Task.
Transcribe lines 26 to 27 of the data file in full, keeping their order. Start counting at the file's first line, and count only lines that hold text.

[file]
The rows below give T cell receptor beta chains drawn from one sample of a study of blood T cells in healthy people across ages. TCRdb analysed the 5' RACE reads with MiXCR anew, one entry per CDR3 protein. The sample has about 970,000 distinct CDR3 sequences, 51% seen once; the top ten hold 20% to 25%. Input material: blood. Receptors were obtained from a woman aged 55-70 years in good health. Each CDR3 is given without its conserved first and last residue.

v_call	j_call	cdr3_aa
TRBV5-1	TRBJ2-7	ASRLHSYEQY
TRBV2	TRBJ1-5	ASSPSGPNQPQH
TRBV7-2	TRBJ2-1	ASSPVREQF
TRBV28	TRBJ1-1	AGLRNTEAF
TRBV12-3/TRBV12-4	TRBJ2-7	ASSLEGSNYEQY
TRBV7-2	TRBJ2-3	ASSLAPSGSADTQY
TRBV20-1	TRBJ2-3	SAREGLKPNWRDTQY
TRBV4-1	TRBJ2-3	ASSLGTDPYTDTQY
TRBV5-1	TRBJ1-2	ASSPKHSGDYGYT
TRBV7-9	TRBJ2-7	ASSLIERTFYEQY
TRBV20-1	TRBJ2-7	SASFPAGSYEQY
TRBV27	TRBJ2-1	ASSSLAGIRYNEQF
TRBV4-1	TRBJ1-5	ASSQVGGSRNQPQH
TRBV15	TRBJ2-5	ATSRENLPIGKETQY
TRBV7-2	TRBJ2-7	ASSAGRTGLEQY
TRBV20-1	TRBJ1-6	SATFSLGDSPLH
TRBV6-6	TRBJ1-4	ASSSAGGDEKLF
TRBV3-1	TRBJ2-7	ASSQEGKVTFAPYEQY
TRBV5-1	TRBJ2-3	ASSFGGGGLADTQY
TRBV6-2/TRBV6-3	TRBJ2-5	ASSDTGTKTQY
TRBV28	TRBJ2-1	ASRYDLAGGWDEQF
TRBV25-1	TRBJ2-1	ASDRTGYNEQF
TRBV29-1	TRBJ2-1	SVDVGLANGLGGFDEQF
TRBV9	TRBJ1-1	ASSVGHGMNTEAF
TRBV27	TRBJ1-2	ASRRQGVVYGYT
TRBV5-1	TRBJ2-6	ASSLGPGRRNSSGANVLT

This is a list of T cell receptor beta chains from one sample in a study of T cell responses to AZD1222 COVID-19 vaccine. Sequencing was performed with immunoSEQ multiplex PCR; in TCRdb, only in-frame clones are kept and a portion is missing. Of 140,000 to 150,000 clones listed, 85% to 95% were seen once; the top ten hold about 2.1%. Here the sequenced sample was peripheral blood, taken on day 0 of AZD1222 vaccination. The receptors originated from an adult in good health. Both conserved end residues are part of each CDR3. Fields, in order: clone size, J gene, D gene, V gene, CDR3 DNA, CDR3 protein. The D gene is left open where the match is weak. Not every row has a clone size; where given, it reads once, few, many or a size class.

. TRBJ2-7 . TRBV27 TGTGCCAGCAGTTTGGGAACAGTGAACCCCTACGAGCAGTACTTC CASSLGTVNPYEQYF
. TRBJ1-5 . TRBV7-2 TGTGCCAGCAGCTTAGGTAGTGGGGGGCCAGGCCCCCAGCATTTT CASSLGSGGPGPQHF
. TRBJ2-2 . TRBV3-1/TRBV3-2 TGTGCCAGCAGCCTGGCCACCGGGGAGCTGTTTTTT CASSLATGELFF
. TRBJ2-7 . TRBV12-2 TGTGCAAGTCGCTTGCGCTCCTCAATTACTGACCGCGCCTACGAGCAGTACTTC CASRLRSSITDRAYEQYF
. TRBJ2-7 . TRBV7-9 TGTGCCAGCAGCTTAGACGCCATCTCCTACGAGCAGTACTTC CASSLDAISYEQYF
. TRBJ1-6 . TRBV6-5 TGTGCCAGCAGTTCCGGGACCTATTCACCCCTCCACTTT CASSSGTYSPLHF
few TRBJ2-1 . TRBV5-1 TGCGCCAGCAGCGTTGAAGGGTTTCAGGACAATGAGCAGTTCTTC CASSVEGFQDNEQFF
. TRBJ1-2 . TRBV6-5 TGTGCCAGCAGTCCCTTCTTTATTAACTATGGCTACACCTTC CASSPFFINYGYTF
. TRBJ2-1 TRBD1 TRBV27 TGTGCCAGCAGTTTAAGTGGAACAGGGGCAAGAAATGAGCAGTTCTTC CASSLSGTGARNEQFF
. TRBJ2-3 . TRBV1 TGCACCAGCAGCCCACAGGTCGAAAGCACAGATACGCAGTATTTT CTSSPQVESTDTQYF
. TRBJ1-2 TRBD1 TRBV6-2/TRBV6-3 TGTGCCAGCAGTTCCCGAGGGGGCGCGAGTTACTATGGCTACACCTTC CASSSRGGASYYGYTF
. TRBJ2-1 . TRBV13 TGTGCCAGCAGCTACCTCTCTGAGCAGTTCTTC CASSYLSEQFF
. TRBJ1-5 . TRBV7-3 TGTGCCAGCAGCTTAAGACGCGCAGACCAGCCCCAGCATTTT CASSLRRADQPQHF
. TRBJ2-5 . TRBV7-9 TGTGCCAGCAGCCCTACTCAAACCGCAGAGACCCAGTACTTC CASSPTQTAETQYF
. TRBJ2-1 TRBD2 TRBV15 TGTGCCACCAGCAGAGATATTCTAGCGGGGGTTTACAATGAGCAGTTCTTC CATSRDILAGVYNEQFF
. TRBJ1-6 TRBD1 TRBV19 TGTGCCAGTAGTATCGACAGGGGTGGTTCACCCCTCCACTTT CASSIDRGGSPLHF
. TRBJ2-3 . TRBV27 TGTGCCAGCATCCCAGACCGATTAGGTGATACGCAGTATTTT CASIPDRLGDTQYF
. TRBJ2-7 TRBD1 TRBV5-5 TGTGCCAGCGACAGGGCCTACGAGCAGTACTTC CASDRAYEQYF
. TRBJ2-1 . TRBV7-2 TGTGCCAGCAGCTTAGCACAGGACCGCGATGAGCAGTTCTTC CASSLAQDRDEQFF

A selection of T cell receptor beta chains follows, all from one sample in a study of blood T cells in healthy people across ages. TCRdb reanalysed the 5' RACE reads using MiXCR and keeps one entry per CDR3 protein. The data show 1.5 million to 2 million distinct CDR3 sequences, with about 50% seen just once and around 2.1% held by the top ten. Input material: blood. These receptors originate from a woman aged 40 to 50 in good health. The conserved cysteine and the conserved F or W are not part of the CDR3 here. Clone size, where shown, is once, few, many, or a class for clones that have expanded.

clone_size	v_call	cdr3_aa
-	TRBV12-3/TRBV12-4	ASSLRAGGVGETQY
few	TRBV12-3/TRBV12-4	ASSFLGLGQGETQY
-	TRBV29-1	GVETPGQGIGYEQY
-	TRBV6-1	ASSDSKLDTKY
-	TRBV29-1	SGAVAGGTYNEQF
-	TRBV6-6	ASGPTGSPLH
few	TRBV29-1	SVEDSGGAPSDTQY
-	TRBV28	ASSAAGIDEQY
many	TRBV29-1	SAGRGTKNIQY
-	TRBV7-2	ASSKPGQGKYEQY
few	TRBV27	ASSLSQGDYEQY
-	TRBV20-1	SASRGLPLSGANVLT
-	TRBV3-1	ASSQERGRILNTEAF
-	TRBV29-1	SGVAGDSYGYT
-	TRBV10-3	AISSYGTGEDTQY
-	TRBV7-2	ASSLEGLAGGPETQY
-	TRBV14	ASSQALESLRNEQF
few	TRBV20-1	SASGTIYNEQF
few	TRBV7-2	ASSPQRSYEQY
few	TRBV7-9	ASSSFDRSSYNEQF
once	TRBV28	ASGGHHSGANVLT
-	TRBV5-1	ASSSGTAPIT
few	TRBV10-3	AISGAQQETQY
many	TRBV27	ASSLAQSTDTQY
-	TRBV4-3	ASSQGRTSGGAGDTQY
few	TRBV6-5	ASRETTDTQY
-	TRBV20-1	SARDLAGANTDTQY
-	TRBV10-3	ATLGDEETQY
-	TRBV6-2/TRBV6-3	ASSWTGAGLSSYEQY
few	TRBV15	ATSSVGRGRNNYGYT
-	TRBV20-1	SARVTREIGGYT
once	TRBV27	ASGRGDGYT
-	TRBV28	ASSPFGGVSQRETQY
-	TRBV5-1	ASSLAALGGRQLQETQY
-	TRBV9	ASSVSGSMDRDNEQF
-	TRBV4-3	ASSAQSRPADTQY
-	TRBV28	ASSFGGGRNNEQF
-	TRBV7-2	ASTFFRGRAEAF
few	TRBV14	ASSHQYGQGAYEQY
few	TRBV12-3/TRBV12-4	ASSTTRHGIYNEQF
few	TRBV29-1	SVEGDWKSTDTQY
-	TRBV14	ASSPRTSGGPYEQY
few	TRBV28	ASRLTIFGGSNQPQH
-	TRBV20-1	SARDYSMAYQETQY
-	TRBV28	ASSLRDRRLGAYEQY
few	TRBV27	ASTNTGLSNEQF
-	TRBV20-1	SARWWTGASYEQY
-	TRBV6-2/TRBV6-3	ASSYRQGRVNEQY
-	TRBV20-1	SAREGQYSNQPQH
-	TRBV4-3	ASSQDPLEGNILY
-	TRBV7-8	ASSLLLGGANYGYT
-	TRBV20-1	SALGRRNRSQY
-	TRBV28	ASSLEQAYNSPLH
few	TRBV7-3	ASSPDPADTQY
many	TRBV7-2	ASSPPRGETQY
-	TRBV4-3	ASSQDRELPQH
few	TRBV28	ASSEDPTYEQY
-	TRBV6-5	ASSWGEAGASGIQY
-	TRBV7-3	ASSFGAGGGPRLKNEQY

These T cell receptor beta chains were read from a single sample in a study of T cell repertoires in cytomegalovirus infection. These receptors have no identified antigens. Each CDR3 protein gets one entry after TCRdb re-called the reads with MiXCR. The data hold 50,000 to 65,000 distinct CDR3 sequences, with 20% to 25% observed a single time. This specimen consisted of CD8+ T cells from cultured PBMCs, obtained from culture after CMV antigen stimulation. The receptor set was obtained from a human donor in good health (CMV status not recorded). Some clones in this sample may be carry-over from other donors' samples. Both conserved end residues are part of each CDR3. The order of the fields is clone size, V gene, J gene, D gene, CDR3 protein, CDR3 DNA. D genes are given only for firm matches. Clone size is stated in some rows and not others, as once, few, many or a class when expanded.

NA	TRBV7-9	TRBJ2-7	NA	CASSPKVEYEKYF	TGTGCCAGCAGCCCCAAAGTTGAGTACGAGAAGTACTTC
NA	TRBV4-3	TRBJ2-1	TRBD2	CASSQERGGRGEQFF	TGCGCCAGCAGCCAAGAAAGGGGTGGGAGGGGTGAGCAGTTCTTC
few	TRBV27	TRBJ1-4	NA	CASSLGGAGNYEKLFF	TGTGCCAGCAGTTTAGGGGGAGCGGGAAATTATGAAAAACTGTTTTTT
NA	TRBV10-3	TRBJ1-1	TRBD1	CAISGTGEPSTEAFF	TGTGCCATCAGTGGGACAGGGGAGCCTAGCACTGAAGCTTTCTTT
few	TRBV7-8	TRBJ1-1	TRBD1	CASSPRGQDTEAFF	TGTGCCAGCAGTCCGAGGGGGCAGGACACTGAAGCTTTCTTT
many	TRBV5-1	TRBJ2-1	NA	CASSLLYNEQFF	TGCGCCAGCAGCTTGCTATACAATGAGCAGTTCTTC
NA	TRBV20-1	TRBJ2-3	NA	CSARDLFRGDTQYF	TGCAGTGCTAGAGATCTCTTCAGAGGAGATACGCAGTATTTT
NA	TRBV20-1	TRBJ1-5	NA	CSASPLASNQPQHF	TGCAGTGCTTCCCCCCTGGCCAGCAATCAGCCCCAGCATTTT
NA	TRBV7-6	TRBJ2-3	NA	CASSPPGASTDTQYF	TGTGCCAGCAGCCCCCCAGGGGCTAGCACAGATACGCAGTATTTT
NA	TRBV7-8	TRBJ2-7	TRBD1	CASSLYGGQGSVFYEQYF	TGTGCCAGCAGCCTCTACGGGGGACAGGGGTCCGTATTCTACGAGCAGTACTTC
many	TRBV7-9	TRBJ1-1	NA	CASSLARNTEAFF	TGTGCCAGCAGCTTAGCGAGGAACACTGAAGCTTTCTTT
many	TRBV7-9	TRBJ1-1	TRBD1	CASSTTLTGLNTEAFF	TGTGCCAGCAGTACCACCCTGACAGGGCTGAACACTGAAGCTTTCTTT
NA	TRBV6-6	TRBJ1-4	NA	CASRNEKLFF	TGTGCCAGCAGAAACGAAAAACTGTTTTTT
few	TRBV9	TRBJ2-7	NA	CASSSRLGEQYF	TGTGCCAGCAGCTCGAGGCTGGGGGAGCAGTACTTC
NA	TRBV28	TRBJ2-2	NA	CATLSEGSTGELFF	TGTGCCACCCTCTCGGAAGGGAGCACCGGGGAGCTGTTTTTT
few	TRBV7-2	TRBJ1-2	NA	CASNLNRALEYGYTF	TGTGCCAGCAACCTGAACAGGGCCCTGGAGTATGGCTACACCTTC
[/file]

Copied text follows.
TRBV9	TRBJ1-1	ASSVGHGMNTEAF
TRBV27	TRBJ1-2	ASRRQGVVYGYT